By Ella Daniels
Afropean’s Ella Daniels reports from the ground in Melilla, a Spanish outpost in Morocco, where the racialized reality shows the stark difference in treatment of Africans at the hands of Europeans on their own continent.
In September of 2016 I found myself in Melilla.
In previous weeks, I’d asked anyone and everyone what they knew of the place, scavenging for any piece of information to calm my nerves. What I heard wasn’t great, but I took it all with more than a pinch of salt – nobody I asked had ever actually been there. They simply regurgitated what appeared to be common knowledge: “Ugly”, “boring” and “dangerous” were the most common things I heard.
These adjectives were closely and quickly followed by “lots of policemen, soldiers and Moroccans”. Depending on the political perspective of the person, Moroccans were either “people from Morocco”, or “Moros” (a pejorative term). If the latter was used it was always accompanied with a turned-up nose or screwed up face.
Melilla is an autonomous Spanish city positioned on the North coast of Africa. It is very small, only 12 km across, and framed by a huge and treacherous border fence, kindly funded by the EU, to prevent people, mainly sub-Saharan Africans, from reaching Europe. It is most famous for said fence. One of the most striking images of Melilla is of African boys perched atop the fence, barefoot and dusty, whilst in the foreground, two Spaniards indulge in a sport that embodies wealth, power, privilege and traditionalism in a luscious, emerald green golf course.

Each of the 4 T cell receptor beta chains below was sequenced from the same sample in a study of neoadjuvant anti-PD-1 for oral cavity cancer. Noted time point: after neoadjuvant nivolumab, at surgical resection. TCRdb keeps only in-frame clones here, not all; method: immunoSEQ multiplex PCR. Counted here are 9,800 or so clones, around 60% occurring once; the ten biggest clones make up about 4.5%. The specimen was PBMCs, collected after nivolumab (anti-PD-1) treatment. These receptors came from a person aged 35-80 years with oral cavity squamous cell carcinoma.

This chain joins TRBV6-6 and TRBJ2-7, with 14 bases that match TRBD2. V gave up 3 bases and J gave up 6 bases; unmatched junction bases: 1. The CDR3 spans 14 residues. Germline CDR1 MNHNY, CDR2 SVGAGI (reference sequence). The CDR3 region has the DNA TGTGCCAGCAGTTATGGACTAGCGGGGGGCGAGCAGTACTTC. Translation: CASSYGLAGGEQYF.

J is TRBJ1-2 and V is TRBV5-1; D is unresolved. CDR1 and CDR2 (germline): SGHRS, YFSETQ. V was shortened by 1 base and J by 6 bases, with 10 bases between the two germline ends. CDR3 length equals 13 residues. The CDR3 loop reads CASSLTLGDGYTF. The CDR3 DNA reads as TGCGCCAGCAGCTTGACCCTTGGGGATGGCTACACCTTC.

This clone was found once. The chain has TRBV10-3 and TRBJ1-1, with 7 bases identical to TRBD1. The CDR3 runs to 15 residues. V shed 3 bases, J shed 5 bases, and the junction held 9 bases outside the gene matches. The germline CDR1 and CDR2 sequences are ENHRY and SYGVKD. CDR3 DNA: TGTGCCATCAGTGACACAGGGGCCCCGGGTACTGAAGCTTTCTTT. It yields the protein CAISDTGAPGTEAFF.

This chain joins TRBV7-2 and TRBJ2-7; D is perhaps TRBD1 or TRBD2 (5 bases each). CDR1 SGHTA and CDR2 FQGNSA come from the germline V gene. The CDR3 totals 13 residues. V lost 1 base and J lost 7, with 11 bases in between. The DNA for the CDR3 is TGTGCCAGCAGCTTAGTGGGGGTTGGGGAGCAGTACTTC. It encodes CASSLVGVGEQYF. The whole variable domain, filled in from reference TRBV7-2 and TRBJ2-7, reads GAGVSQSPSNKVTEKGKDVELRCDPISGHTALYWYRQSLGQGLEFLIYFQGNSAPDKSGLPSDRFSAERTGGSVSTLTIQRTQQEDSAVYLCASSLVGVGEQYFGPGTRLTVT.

Melilla is touted as a successful mix of four cultures: Catholic Spain, Islamic Morocco, European Judaism and a smaller group of Indian Hindus. I was born and raised in East London. I know what a mixture of cultures looks, sounds and smells like, and a mixture of cultures was not what I found in Melilla.
It’s fair and true to say that when it comes to race, Spain is behind England in many ways. Although I bemoan British attitudes towards people with different backgrounds, I was knocked back by what I experienced in Andalusia. Melilla then somewhat blew those experiences, and that reaction, out of the water.